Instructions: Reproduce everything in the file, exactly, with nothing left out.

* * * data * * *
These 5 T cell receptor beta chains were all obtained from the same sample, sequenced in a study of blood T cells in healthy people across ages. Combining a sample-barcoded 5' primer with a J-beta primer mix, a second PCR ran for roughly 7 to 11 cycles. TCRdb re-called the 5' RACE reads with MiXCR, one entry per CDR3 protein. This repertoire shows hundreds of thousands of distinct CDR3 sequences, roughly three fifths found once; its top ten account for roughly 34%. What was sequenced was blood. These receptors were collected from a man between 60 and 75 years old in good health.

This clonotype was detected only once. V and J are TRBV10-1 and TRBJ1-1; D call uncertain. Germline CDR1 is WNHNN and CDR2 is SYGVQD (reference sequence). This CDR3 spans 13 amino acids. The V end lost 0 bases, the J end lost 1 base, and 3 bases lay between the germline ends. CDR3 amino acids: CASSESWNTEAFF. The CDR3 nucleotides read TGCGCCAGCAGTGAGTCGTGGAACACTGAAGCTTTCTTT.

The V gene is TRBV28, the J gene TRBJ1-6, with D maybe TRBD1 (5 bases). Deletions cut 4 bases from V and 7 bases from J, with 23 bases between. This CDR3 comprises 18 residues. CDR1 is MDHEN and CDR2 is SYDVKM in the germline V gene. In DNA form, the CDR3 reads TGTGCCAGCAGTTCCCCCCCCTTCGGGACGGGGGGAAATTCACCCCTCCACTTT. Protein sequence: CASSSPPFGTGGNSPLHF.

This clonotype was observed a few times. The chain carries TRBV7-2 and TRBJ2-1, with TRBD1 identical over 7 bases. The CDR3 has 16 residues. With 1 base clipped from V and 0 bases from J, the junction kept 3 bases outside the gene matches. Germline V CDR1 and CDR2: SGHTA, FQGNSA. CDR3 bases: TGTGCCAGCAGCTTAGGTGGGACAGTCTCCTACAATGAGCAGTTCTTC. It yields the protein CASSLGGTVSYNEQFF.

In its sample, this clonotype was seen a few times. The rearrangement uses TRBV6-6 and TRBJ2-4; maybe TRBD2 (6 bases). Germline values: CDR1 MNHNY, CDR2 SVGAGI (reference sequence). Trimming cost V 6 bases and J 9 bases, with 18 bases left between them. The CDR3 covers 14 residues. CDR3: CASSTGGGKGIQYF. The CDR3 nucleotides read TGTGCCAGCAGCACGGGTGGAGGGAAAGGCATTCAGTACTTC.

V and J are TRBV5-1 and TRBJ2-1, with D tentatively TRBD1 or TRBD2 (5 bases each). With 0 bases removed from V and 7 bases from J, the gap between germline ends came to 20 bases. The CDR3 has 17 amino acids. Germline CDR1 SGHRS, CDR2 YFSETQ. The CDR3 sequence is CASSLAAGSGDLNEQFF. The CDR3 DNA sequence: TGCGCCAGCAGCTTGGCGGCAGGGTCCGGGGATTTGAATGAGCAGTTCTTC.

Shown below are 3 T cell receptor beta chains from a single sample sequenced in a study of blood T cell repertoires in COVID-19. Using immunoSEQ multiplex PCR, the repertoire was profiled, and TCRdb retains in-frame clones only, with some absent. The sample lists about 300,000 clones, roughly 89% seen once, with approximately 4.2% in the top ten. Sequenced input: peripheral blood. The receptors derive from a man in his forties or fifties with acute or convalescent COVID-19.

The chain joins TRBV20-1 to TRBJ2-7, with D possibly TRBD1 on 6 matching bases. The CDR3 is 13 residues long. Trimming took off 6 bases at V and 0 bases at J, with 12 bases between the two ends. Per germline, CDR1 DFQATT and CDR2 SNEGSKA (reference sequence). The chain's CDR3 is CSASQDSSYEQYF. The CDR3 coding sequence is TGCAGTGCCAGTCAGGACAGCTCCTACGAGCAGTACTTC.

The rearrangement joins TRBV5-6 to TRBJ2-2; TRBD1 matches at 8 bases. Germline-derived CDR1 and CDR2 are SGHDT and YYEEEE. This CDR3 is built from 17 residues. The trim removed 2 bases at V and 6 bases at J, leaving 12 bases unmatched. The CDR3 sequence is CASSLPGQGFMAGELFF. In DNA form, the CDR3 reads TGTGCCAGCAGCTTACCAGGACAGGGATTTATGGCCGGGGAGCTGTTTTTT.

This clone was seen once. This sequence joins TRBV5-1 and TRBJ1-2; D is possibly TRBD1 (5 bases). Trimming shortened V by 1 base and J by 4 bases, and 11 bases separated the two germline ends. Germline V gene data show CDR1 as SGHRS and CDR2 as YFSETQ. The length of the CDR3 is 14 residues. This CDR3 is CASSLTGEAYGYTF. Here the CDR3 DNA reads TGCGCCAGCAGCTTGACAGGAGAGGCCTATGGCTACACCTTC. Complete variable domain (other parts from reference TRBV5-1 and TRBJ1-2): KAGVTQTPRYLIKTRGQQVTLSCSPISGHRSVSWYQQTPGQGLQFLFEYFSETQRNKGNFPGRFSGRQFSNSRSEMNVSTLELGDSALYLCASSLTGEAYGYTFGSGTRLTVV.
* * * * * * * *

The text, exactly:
These 5 T cell receptor beta chains were all obtained from the same sample, sequenced in a study of blood T cells in healthy people across ages. Combining a sample-barcoded 5' primer with a J-beta primer mix, a second PCR ran for roughly 7 to 11 cycles. TCRdb re-called the 5' RACE reads with MiXCR, one entry per CDR3 protein. This repertoire shows hundreds of thousands of distinct CDR3 sequences, roughly three fifths found once; its top ten account for roughly 34%. What was sequenced was blood. These receptors were collected from a man between 60 and 75 years old in good health.

This clonotype was detected only once. V and J are TRBV10-1 and TRBJ1-1; D call uncertain. Germline CDR1 is WNHNN and CDR2 is SYGVQD (reference sequence). This CDR3 spans 13 amino acids. The V end lost 0 bases, the J end lost 1 base, and 3 bases lay between the germline ends. CDR3 amino acids: CASSESWNTEAFF. The CDR3 nucleotides read TGCGCCAGCAGTGAGTCGTGGAACACTGAAGCTTTCTTT.

The V gene is TRBV28, the J gene TRBJ1-6, with D maybe TRBD1 (5 bases). Deletions cut 4 bases from V and 7 bases from J, with 23 bases between. This CDR3 comprises 18 residues. CDR1 is MDHEN and CDR2 is SYDVKM in the germline V gene. In DNA form, the CDR3 reads TGTGCCAGCAGTTCCCCCCCCTTCGGGACGGGGGGAAATTCACCCCTCCACTTT. Protein sequence: CASSSPPFGTGGNSPLHF.

This clonotype was observed a few times. The chain carries TRBV7-2 and TRBJ2-1, with TRBD1 identical over 7 bases. The CDR3 has 16 residues. With 1 base clipped from V and 0 bases from J, the junction kept 3 bases outside the gene matches. Germline V CDR1 and CDR2: SGHTA, FQGNSA. CDR3 bases: TGTGCCAGCAGCTTAGGTGGGACAGTCTCCTACAATGAGCAGTTCTTC. It yields the protein CASSLGGTVSYNEQFF.

In its sample, this clonotype was seen a few times. The rearrangement uses TRBV6-6 and TRBJ2-4; maybe TRBD2 (6 bases). Germline values: CDR1 MNHNY, CDR2 SVGAGI (reference sequence). Trimming cost V 6 bases and J 9 bases, with 18 bases left between them. The CDR3 covers 14 residues. CDR3: CASSTGGGKGIQYF. The CDR3 nucleotides read TGTGCCAGCAGCACGGGTGGAGGGAAAGGCATTCAGTACTTC.

V and J are TRBV5-1 and TRBJ2-1, with D tentatively TRBD1 or TRBD2 (5 bases each). With 0 bases removed from V and 7 bases from J, the gap between germline ends came to 20 bases. The CDR3 has 17 amino acids. Germline CDR1 SGHRS, CDR2 YFSETQ. The CDR3 sequence is CASSLAAGSGDLNEQFF. The CDR3 DNA sequence: TGCGCCAGCAGCTTGGCGGCAGGGTCCGGGGATTTGAATGAGCAGTTCTTC.

Shown below are 3 T cell receptor beta chains from a single sample sequenced in a study of blood T cell repertoires in COVID-19. Using immunoSEQ multiplex PCR, the repertoire was profiled, and TCRdb retains in-frame clones only, with some absent. The sample lists about 300,000 clones, roughly 89% seen once, with approximately 4.2% in the top ten. Sequenced input: peripheral blood. The receptors derive from a man in his forties or fifties with acute or convalescent COVID-19.

The chain joins TRBV20-1 to TRBJ2-7, with D possibly TRBD1 on 6 matching bases. The CDR3 is 13 residues long. Trimming took off 6 bases at V and 0 bases at J, with 12 bases between the two ends. Per germline, CDR1 DFQATT and CDR2 SNEGSKA (reference sequence). The chain's CDR3 is CSASQDSSYEQYF. The CDR3 coding sequence is TGCAGTGCCAGTCAGGACAGCTCCTACGAGCAGTACTTC.

The rearrangement joins TRBV5-6 to TRBJ2-2; TRBD1 matches at 8 bases. Germline-derived CDR1 and CDR2 are SGHDT and YYEEEE. This CDR3 is built from 17 residues. The trim removed 2 bases at V and 6 bases at J, leaving 12 bases unmatched. The CDR3 sequence is CASSLPGQGFMAGELFF. In DNA form, the CDR3 reads TGTGCCAGCAGCTTACCAGGACAGGGATTTATGGCCGGGGAGCTGTTTTTT.

This clone was seen once. This sequence joins TRBV5-1 and TRBJ1-2; D is possibly TRBD1 (5 bases). Trimming shortened V by 1 base and J by 4 bases, and 11 bases separated the two germline ends. Germline V gene data show CDR1 as SGHRS and CDR2 as YFSETQ. The length of the CDR3 is 14 residues. This CDR3 is CASSLTGEAYGYTF. Here the CDR3 DNA reads TGCGCCAGCAGCTTGACAGGAGAGGCCTATGGCTACACCTTC. Complete variable domain (other parts from reference TRBV5-1 and TRBJ1-2): KAGVTQTPRYLIKTRGQQVTLSCSPISGHRSVSWYQQTPGQGLQFLFEYFSETQRNKGNFPGRFSGRQFSNSRSEMNVSTLELGDSALYLCASSLTGEAYGYTFGSGTRLTVV.